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Mult Scler. 2009 Sep;15(9):1048-54. doi: 10.1177/1352458509106609. Epub 2009 Jun 25.

Quantitative assessment of brain iron by R(2)* relaxometry in patients with clinically isolated syndrome and relapsing-remitting multiple sclerosis.

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Department of Neurology and Department of Radiology (Division of Neuroradiology), Medical University of Graz, Graz, Austria.



Increased iron deposition has been implicated in the pathophysiology of multiple sclerosis (MS), based on visual analysis of signal reduction on T(2)-weighted images. R(2)* relaxometry allows to assess brain iron accumulation quantitatively.


To investigate regional brain iron deposition in patients with a clinically isolated syndrome (CIS) or relapsing-remitting MS (RRMS) and its associations with demographical, clinical, and conventional magnetic resonance imaging (MRI) parameters.


We studied 69 patients (CIS, n = 32; RRMS, n = 37) with 3T MRI and analyzed regional R(2)* relaxation rates and their correlations with age, disease duration, disability, T(2) lesion load, and normalized brain volumes.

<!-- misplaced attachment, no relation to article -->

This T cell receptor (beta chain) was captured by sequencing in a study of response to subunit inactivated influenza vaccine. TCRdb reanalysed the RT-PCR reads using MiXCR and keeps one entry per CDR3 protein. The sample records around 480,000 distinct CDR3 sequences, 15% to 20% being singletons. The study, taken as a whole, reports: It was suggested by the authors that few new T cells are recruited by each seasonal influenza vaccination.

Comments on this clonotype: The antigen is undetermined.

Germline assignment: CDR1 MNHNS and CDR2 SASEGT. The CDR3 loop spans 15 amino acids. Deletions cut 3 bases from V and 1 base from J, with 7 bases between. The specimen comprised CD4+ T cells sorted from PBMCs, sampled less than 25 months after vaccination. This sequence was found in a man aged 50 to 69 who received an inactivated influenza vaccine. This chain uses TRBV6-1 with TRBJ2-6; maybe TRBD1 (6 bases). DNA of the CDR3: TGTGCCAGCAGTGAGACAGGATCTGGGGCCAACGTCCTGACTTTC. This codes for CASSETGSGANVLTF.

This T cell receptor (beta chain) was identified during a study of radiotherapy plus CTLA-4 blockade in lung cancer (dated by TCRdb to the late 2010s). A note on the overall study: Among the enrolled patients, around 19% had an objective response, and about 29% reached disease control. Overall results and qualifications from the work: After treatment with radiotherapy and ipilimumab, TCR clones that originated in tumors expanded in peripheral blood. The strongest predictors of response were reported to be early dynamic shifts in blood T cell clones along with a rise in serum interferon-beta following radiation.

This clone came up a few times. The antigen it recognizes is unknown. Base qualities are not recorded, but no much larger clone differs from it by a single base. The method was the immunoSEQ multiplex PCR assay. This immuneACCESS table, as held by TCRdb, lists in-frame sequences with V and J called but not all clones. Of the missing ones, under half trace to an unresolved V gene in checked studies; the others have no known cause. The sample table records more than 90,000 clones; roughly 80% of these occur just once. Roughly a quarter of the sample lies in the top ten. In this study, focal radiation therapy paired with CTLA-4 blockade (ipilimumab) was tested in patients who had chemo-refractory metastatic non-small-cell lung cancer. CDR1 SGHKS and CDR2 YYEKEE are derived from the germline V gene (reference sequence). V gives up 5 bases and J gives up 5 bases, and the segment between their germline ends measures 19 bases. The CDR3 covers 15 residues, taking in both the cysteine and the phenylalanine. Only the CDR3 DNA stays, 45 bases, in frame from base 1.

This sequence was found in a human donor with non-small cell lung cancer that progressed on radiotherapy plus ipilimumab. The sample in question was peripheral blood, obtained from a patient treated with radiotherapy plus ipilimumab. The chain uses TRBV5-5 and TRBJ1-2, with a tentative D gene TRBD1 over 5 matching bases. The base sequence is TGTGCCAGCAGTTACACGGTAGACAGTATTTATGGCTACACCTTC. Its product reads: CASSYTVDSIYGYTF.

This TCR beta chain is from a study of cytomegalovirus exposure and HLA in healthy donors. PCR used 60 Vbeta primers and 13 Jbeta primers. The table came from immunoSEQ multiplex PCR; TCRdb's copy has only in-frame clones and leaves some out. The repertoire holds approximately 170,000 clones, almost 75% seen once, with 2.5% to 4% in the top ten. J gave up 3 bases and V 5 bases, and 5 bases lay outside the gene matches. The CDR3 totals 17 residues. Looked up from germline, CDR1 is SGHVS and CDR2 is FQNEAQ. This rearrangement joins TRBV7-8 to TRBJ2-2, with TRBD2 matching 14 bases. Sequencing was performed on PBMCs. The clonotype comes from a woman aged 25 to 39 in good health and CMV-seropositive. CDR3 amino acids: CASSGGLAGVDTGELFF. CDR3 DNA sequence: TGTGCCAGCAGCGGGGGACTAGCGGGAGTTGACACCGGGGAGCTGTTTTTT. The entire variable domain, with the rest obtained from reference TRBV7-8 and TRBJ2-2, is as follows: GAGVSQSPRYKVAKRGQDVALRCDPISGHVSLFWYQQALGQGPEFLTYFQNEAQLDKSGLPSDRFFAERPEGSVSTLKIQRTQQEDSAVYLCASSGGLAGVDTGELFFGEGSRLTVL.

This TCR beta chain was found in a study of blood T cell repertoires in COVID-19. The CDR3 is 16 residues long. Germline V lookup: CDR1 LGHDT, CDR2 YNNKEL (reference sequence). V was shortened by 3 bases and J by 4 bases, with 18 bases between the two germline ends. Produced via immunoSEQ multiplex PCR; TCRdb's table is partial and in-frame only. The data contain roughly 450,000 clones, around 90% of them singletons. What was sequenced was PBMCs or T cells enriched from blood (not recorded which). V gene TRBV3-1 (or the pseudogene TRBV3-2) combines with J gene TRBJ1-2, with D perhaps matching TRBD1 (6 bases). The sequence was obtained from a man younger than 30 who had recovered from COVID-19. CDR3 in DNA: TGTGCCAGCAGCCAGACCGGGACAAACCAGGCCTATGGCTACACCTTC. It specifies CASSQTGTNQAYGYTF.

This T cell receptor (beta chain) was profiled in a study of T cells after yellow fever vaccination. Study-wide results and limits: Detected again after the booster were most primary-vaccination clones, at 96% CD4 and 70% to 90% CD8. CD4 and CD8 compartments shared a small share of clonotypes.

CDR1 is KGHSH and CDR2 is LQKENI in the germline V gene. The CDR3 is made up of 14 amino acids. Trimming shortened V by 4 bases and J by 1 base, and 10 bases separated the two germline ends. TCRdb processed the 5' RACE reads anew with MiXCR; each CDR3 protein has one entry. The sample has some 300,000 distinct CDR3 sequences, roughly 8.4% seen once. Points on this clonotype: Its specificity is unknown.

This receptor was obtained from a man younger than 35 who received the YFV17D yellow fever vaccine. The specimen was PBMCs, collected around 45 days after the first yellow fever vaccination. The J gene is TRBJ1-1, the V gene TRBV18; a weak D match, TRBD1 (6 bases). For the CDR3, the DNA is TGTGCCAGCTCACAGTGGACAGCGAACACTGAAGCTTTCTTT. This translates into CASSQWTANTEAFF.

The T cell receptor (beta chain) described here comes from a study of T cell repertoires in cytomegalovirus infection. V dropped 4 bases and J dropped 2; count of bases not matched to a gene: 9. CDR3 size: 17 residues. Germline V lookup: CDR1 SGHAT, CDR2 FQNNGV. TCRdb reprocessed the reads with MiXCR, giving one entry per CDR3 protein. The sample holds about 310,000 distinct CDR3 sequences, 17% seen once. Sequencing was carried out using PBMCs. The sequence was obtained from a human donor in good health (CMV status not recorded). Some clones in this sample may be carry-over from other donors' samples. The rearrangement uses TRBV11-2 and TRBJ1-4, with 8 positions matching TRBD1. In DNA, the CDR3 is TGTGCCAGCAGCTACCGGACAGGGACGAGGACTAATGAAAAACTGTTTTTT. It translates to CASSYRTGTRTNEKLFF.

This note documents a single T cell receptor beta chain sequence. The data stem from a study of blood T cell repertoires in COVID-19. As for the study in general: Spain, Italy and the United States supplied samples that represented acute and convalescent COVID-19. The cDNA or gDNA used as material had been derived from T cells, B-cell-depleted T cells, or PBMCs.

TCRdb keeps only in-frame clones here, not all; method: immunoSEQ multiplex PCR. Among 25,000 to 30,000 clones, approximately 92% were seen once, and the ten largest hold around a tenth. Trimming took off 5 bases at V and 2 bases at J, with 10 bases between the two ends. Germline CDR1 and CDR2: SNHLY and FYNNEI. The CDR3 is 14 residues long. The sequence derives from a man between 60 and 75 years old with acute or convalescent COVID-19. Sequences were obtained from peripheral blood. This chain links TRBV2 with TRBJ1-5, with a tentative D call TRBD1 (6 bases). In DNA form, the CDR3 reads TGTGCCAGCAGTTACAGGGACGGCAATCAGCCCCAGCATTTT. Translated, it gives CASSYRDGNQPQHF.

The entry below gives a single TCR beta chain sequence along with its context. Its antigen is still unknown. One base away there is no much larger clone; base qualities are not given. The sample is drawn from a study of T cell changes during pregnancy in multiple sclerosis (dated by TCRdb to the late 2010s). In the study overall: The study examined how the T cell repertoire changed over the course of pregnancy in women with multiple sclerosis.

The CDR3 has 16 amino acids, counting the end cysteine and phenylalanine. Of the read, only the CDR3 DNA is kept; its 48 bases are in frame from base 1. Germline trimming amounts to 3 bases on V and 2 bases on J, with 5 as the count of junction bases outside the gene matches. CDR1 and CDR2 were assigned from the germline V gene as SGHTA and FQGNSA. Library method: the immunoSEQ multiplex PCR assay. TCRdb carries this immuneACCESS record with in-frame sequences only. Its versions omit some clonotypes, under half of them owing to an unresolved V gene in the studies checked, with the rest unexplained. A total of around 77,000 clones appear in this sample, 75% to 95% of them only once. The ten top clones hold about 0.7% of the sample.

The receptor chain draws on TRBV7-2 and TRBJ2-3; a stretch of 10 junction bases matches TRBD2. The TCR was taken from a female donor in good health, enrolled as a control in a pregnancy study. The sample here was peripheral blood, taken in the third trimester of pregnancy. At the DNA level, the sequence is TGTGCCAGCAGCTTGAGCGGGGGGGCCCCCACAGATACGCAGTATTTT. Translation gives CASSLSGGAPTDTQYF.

Basal ganglia R(2)* relaxation rates increased in parallel with age (r = 0.3-0.6; P < 0.01) and were significantly higher in RRMS than in CIS (P < 0.05). Using multivariate linear regression analysis, the rate of putaminal iron deposition was independently predicted by the patients' age, disease duration, and gray matter atrophy.


Quantitative assessment by R(2)* relaxometry suggests increased iron deposition in the basal ganglia of MS patients, which is associated with disease duration and brain atrophy. This technique together with long-term follow-up thus appears suited to clarify whether regional iron accumulation contributes to MS morbidity or merely reflects an epiphenomenon.

[Indexed for MEDLINE]

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